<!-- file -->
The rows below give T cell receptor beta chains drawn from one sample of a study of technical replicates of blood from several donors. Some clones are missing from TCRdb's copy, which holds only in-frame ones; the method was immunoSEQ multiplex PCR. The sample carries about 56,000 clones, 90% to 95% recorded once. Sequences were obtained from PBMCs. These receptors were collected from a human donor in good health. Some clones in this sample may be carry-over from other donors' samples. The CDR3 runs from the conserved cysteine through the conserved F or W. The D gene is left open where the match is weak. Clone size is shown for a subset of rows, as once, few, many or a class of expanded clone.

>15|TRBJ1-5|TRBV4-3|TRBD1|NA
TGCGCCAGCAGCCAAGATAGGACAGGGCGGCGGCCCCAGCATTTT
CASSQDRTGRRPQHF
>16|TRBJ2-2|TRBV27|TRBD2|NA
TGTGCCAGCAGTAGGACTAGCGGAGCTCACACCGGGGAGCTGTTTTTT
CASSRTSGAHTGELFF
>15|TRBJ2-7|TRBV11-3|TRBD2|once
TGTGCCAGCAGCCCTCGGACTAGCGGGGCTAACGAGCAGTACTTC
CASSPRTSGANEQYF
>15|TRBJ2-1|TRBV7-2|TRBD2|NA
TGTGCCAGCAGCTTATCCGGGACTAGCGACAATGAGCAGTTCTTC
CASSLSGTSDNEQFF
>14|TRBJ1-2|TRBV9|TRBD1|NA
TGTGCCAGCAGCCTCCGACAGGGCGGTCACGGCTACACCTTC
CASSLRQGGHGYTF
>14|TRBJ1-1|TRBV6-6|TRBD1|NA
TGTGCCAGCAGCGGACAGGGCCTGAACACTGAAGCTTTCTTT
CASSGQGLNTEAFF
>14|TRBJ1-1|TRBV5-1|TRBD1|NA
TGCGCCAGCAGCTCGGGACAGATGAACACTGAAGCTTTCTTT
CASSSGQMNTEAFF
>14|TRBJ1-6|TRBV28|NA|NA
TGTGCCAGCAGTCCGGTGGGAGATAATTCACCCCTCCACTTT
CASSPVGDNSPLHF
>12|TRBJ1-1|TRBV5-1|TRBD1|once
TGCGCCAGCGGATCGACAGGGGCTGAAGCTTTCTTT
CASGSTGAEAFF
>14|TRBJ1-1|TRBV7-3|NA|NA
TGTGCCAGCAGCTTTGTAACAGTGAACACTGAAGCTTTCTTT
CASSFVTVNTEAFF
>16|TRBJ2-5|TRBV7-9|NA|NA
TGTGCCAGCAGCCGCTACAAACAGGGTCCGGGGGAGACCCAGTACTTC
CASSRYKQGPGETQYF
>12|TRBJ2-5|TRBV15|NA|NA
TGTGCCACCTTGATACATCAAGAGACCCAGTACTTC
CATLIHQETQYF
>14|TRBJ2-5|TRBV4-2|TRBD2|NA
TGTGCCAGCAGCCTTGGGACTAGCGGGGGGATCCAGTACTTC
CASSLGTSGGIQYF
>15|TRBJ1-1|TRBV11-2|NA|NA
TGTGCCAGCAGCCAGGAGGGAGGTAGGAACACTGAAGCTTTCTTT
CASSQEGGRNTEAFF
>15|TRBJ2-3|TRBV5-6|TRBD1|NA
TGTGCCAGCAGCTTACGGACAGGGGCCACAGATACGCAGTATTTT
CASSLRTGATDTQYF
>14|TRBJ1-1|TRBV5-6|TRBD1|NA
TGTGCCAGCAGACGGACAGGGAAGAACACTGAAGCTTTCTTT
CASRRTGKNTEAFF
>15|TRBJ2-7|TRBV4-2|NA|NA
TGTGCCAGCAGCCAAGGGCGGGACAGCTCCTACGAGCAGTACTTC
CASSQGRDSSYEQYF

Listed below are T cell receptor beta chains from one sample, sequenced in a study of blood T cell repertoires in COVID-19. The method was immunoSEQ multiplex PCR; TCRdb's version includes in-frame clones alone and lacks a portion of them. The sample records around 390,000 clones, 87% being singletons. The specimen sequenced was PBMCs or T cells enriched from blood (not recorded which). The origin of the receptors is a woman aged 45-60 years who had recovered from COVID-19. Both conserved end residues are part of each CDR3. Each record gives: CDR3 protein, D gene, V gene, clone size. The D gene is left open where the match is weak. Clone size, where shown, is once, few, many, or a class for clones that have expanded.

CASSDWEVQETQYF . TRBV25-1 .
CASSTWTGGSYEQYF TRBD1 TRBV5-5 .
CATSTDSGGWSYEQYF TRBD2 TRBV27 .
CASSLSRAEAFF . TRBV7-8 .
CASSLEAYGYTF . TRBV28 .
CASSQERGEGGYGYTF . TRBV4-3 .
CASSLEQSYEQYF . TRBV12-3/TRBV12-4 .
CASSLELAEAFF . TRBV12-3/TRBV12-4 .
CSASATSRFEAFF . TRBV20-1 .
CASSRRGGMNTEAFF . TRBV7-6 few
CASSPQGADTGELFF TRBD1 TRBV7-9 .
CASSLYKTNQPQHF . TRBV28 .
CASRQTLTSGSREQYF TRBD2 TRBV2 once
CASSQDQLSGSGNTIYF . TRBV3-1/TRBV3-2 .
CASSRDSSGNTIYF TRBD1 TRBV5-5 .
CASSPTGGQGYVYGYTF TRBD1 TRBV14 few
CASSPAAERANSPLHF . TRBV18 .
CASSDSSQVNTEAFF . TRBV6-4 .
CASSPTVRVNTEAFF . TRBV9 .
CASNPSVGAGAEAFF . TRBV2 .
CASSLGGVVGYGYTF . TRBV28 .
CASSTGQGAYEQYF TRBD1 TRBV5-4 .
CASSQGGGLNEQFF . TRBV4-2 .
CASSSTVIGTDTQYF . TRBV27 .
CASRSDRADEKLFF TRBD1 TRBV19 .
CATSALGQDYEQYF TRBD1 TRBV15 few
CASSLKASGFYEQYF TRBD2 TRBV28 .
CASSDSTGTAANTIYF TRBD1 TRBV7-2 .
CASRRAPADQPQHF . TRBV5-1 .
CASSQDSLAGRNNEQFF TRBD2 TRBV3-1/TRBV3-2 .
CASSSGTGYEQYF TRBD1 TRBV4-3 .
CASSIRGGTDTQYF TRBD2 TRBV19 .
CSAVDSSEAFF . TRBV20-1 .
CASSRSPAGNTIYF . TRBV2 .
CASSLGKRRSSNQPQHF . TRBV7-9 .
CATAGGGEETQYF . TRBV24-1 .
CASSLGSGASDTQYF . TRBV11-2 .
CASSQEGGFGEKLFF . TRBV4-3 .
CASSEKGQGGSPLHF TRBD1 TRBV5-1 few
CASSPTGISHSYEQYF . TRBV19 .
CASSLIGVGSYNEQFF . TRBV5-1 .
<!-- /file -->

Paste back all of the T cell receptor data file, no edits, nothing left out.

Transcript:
The rows below give T cell receptor beta chains drawn from one sample of a study of technical replicates of blood from several donors. Some clones are missing from TCRdb's copy, which holds only in-frame ones; the method was immunoSEQ multiplex PCR. The sample carries about 56,000 clones, 90% to 95% recorded once. Sequences were obtained from PBMCs. These receptors were collected from a human donor in good health. Some clones in this sample may be carry-over from other donors' samples. The CDR3 runs from the conserved cysteine through the conserved F or W. The D gene is left open where the match is weak. Clone size is shown for a subset of rows, as once, few, many or a class of expanded clone.

>15|TRBJ1-5|TRBV4-3|TRBD1|NA
TGCGCCAGCAGCCAAGATAGGACAGGGCGGCGGCCCCAGCATTTT
CASSQDRTGRRPQHF
>16|TRBJ2-2|TRBV27|TRBD2|NA
TGTGCCAGCAGTAGGACTAGCGGAGCTCACACCGGGGAGCTGTTTTTT
CASSRTSGAHTGELFF
>15|TRBJ2-7|TRBV11-3|TRBD2|once
TGTGCCAGCAGCCCTCGGACTAGCGGGGCTAACGAGCAGTACTTC
CASSPRTSGANEQYF
>15|TRBJ2-1|TRBV7-2|TRBD2|NA
TGTGCCAGCAGCTTATCCGGGACTAGCGACAATGAGCAGTTCTTC
CASSLSGTSDNEQFF
>14|TRBJ1-2|TRBV9|TRBD1|NA
TGTGCCAGCAGCCTCCGACAGGGCGGTCACGGCTACACCTTC
CASSLRQGGHGYTF
>14|TRBJ1-1|TRBV6-6|TRBD1|NA
TGTGCCAGCAGCGGACAGGGCCTGAACACTGAAGCTTTCTTT
CASSGQGLNTEAFF
>14|TRBJ1-1|TRBV5-1|TRBD1|NA
TGCGCCAGCAGCTCGGGACAGATGAACACTGAAGCTTTCTTT
CASSSGQMNTEAFF
>14|TRBJ1-6|TRBV28|NA|NA
TGTGCCAGCAGTCCGGTGGGAGATAATTCACCCCTCCACTTT
CASSPVGDNSPLHF
>12|TRBJ1-1|TRBV5-1|TRBD1|once
TGCGCCAGCGGATCGACAGGGGCTGAAGCTTTCTTT
CASGSTGAEAFF
>14|TRBJ1-1|TRBV7-3|NA|NA
TGTGCCAGCAGCTTTGTAACAGTGAACACTGAAGCTTTCTTT
CASSFVTVNTEAFF
>16|TRBJ2-5|TRBV7-9|NA|NA
TGTGCCAGCAGCCGCTACAAACAGGGTCCGGGGGAGACCCAGTACTTC
CASSRYKQGPGETQYF
>12|TRBJ2-5|TRBV15|NA|NA
TGTGCCACCTTGATACATCAAGAGACCCAGTACTTC
CATLIHQETQYF
>14|TRBJ2-5|TRBV4-2|TRBD2|NA
TGTGCCAGCAGCCTTGGGACTAGCGGGGGGATCCAGTACTTC
CASSLGTSGGIQYF
>15|TRBJ1-1|TRBV11-2|NA|NA
TGTGCCAGCAGCCAGGAGGGAGGTAGGAACACTGAAGCTTTCTTT
CASSQEGGRNTEAFF
>15|TRBJ2-3|TRBV5-6|TRBD1|NA
TGTGCCAGCAGCTTACGGACAGGGGCCACAGATACGCAGTATTTT
CASSLRTGATDTQYF
>14|TRBJ1-1|TRBV5-6|TRBD1|NA
TGTGCCAGCAGACGGACAGGGAAGAACACTGAAGCTTTCTTT
CASRRTGKNTEAFF
>15|TRBJ2-7|TRBV4-2|NA|NA
TGTGCCAGCAGCCAAGGGCGGGACAGCTCCTACGAGCAGTACTTC
CASSQGRDSSYEQYF

Listed below are T cell receptor beta chains from one sample, sequenced in a study of blood T cell repertoires in COVID-19. The method was immunoSEQ multiplex PCR; TCRdb's version includes in-frame clones alone and lacks a portion of them. The sample records around 390,000 clones, 87% being singletons. The specimen sequenced was PBMCs or T cells enriched from blood (not recorded which). The origin of the receptors is a woman aged 45-60 years who had recovered from COVID-19. Both conserved end residues are part of each CDR3. Each record gives: CDR3 protein, D gene, V gene, clone size. The D gene is left open where the match is weak. Clone size, where shown, is once, few, many, or a class for clones that have expanded.

CASSDWEVQETQYF . TRBV25-1 .
CASSTWTGGSYEQYF TRBD1 TRBV5-5 .
CATSTDSGGWSYEQYF TRBD2 TRBV27 .
CASSLSRAEAFF . TRBV7-8 .
CASSLEAYGYTF . TRBV28 .
CASSQERGEGGYGYTF . TRBV4-3 .
CASSLEQSYEQYF . TRBV12-3/TRBV12-4 .
CASSLELAEAFF . TRBV12-3/TRBV12-4 .
CSASATSRFEAFF . TRBV20-1 .
CASSRRGGMNTEAFF . TRBV7-6 few
CASSPQGADTGELFF TRBD1 TRBV7-9 .
CASSLYKTNQPQHF . TRBV28 .
CASRQTLTSGSREQYF TRBD2 TRBV2 once
CASSQDQLSGSGNTIYF . TRBV3-1/TRBV3-2 .
CASSRDSSGNTIYF TRBD1 TRBV5-5 .
CASSPTGGQGYVYGYTF TRBD1 TRBV14 few
CASSPAAERANSPLHF . TRBV18 .
CASSDSSQVNTEAFF . TRBV6-4 .
CASSPTVRVNTEAFF . TRBV9 .
CASNPSVGAGAEAFF . TRBV2 .
CASSLGGVVGYGYTF . TRBV28 .
CASSTGQGAYEQYF TRBD1 TRBV5-4 .
CASSQGGGLNEQFF . TRBV4-2 .
CASSSTVIGTDTQYF . TRBV27 .
CASRSDRADEKLFF TRBD1 TRBV19 .
CATSALGQDYEQYF TRBD1 TRBV15 few
CASSLKASGFYEQYF TRBD2 TRBV28 .
CASSDSTGTAANTIYF TRBD1 TRBV7-2 .
CASRRAPADQPQHF . TRBV5-1 .
CASSQDSLAGRNNEQFF TRBD2 TRBV3-1/TRBV3-2 .
CASSSGTGYEQYF TRBD1 TRBV4-3 .
CASSIRGGTDTQYF TRBD2 TRBV19 .
CSAVDSSEAFF . TRBV20-1 .
CASSRSPAGNTIYF . TRBV2 .
CASSLGKRRSSNQPQHF . TRBV7-9 .
CATAGGGEETQYF . TRBV24-1 .
CASSLGSGASDTQYF . TRBV11-2 .
CASSQEGGFGEKLFF . TRBV4-3 .
CASSEKGQGGSPLHF TRBD1 TRBV5-1 few
CASSPTGISHSYEQYF . TRBV19 .
CASSLIGVGSYNEQFF . TRBV5-1 .